The issue of lost U.S. jobs has generated the most controversy with NAFTA. Labor organizations in the U.S. contend that maquilas reduce employment opportunities in the U.S. Declines in employment in the garment and auto industries are often cited as examples. On the other hand, supporters of NAFTA argue that the jobs lost to maquilas would otherwise have gone to Pacific Rim countries. They also argue that these jobs are mostly low-tech manufacturing and assembly work, the kind of labor that would not appeal to Americans.

A 1990 study by William Gruben, a senior economist at the Federal Reserve Bank of Dallas, presents statistical evidence showing that both sides are about equally correct in their assertions.|16~ He demonstrates that the growth of maquilas is greater when labor wage-rate differentials between the U.S. and Mexican workers are large. U.S. jobs are indeed lost, but it is not exactly one U.S. job for one Mexican job.

He also shows that the number of maquilas expands when Mexican wages are lower vis-a-vis Pacific-Rim wages. This means that many manufacturers who would have gone off-shore to Taiwan, Malaysia, or the Philippines are now creating jobs in Mexico.

In addition, the U.S. Department of Commerce in 1988 estimated that a half million U.S. jobs were created for the initial manufacturing start-up of parts before export to Mexico.|17~ In terms of jobs, a University of Maryland study predicts the U.S. will actually gain 44,500 new jobs in the field of machinery, metals, chemicals, plastics and rubber if the agreement is ratified.|18~

Lastly, the low wage rates of Mexico encourage a shift toward more labor intensive methods. This trade-off of labor for capital further dilutes the one-for-one job loss claim made by some critics of the maquila program. Thus, the answer to the question whether U.S. jobs are being lost is simply "probably," but the size of the effect is not known.

Infrastructure Woes and Union Opposition

According to critics, one primary problem is the lack of Mexican infrastructure needed to support the maquila employees and their families. With the number of maquilas continuing to grow at an estimated 25 percent per year, sewer systems, schools, roads and housing have not kept pace with this accelerated development. Slum conditions often are reported around bright clean maquiladora facilities. As reported in the Congressional Quarterly, there is so much untreated waste in Tijuana that the U.S. has agreed to finance and build a water waste treatment plant to keep pollution from spreading into the San Diego Bay.|19~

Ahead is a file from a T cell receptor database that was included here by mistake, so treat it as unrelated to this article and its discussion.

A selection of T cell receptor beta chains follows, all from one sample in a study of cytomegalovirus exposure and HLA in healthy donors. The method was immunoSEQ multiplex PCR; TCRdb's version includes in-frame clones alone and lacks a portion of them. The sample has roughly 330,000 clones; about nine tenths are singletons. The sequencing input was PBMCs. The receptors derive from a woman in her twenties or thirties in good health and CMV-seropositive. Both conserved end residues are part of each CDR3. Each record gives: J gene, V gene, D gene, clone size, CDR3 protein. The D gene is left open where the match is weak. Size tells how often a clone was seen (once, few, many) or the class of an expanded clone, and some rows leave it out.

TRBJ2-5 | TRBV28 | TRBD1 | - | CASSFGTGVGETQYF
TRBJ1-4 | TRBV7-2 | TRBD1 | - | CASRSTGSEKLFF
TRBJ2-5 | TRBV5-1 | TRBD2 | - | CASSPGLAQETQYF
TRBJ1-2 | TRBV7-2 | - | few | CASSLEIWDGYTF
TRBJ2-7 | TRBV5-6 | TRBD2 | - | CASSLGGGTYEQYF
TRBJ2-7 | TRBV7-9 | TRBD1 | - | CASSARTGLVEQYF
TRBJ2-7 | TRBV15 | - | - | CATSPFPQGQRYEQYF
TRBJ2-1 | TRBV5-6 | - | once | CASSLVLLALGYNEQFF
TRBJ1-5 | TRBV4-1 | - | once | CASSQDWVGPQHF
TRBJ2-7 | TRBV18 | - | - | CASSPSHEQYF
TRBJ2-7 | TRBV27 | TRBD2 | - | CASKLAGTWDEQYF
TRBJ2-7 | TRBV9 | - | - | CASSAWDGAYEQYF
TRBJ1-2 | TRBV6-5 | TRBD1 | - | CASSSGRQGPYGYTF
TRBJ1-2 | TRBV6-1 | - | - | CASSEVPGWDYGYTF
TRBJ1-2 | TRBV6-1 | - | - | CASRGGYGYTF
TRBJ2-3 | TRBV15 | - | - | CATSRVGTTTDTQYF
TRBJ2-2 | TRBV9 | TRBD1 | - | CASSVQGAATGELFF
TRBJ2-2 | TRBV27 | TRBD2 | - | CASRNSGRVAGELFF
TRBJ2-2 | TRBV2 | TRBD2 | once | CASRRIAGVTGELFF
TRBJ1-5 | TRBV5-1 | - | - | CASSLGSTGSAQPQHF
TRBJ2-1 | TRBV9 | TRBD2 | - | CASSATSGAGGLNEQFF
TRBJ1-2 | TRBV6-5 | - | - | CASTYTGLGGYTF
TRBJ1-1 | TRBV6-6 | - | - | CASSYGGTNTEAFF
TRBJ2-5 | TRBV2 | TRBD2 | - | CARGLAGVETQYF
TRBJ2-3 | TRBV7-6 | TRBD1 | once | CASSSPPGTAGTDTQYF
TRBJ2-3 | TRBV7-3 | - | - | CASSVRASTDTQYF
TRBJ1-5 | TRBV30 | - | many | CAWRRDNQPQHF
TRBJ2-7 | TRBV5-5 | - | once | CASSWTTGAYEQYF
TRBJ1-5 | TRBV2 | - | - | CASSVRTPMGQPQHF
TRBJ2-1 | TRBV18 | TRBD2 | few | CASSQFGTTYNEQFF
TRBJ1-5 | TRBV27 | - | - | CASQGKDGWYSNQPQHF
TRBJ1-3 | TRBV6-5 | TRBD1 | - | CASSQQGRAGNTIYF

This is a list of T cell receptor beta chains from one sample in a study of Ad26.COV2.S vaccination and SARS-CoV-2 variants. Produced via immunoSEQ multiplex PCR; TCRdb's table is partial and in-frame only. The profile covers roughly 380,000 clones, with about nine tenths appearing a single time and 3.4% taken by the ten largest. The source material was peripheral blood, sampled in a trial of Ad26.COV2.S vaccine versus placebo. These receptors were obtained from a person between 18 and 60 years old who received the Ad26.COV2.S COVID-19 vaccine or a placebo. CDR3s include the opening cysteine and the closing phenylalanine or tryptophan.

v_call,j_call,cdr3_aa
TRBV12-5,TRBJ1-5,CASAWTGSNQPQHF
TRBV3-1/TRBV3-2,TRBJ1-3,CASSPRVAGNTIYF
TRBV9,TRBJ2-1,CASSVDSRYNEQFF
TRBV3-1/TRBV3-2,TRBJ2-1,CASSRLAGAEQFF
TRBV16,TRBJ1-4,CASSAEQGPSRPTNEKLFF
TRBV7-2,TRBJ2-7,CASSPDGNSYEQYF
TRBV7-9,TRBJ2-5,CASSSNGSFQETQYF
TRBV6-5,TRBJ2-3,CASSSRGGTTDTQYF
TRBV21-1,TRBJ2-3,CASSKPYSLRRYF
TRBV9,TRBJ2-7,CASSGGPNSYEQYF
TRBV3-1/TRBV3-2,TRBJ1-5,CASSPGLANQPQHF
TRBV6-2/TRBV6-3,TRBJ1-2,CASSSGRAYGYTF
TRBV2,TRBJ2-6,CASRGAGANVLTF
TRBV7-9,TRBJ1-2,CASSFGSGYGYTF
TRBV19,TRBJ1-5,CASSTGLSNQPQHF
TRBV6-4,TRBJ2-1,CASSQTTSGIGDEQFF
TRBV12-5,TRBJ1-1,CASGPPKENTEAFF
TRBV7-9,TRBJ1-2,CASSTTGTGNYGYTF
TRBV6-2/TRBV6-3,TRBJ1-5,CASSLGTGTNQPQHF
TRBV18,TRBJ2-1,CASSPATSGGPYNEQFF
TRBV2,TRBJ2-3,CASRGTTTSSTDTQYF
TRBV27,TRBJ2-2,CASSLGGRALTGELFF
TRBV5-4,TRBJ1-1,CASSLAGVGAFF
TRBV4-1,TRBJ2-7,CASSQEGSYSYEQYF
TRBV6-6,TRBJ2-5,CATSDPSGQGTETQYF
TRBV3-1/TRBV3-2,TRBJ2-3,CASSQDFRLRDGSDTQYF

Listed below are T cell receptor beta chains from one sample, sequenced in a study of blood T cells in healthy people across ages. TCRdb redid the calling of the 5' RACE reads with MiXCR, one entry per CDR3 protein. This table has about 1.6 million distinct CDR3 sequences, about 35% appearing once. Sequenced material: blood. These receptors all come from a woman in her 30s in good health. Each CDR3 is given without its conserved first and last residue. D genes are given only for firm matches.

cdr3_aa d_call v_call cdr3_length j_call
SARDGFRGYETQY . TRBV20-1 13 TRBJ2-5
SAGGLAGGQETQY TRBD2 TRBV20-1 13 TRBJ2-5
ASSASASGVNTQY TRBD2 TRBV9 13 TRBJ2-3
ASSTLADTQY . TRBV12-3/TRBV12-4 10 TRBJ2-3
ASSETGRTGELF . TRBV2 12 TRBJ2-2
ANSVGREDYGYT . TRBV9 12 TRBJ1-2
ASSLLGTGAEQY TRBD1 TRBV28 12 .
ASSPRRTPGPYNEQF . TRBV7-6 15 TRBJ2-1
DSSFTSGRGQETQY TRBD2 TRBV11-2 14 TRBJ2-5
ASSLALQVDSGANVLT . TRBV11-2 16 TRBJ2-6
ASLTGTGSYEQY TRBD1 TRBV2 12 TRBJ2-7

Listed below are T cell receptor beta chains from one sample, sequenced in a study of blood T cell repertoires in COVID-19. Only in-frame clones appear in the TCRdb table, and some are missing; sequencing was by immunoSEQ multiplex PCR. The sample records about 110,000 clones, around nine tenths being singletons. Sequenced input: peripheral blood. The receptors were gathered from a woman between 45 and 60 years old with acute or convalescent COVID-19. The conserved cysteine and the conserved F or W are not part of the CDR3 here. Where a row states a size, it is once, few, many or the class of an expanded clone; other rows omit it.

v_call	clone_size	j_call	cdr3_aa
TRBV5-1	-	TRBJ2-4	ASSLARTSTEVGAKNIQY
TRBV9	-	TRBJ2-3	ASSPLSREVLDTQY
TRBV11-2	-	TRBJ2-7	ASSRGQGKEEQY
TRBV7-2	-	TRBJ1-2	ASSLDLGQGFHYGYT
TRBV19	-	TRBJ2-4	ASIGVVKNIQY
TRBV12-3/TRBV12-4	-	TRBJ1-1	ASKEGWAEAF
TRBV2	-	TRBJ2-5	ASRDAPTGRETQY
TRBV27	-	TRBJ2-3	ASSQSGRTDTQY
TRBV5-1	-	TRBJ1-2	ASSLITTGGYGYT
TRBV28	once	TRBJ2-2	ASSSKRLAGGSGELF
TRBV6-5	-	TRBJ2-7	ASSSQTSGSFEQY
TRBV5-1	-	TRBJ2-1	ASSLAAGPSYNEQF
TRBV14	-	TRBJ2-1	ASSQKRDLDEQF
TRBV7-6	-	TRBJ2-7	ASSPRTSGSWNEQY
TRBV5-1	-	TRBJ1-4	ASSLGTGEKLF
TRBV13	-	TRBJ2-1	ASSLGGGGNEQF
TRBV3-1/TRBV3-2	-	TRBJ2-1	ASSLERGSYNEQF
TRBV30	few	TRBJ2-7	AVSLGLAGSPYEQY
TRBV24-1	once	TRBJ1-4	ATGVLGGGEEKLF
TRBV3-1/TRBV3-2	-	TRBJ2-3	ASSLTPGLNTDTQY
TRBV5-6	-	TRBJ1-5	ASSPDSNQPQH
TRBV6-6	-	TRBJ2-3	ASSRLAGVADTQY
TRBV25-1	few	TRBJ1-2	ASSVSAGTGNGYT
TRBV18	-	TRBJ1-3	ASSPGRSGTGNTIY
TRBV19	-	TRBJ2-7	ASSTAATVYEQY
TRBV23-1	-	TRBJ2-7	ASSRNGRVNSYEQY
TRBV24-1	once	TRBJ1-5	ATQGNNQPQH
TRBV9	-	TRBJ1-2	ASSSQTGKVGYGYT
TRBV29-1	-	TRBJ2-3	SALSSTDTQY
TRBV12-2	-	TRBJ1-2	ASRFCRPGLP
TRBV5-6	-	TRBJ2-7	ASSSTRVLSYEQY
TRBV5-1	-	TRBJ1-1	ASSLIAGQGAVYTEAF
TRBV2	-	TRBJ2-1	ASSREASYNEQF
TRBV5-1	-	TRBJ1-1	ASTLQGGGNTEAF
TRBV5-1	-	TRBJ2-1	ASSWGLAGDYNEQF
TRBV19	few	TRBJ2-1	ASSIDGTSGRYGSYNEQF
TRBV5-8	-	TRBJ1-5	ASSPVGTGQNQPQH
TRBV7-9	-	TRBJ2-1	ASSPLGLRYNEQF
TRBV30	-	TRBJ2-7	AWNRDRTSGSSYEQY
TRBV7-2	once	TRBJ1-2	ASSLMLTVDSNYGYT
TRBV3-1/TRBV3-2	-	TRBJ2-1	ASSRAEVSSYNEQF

Moreover, a number of experts claim jobs in the maquilas are highly repetitive, mind-numbing, boring, and harmful to humans. Michael J. Kelly, a research scientist at the Georgia Institute of Technology, states, "Apparel manufacturing is a hand intensive job" that can lead to musculoskeletal pain and cumulative trauma disorders (CTD), especially carpal tunnel syndrome.|20~ While this is a problem anywhere in the world, more industrialized nations have attempted to address this issue through ergonomics, education, robotics, and better health care.

Most maquilas have 70-90 percent female employees, a significant reversal from the mostly male Bracero program. Turnover rates in the maquilas range everywhere from five to 20 percent monthly. This has meant addressing a different set of problems (such as child care and transportation) for a youthful female-dominated labor force.

The AFL-CIO, UAW, and other unions angrily oppose the maquila concept. In a 1988 Industry Week article, one El Paso Central Labor Union leader claimed that the maquilas choose to hire employees "who are naive as to working copolitically unaware and inexperienced, passive, accommodating, and docile as to their working conditions."|21~

However, Mark A. Rothstein, a law professor at the University of Houston, comments that, "It is unrealistic to expect developing countries to have the same labor standards that exist in developed countries."|22~ Minimum wage and occupational health and safety are issues examined on a country-by-country basis by the International Labour Organization (ILO).

Rothstein's solution involves multinational corporations taking the lead in complying with a code of workplace and environmental standards. Compliance with such standards would be in keeping with Article 25 (1) of the U.N. Declaration of Human Rights which declares that, "Everyone has the right to a standard of living adequate for the health and well-being of himself (sic) and of his family."|23~

The Impact of NAFTA

The free trade agreement between Mexico and the United States was reached August 12, 1992 and it will spur many changes. But the U.S. Congress and the legislatures of Mexico and Canada must ratify the NAFTA. It promises to trigger extensive debate but most observers believe Congress will eventually approve it.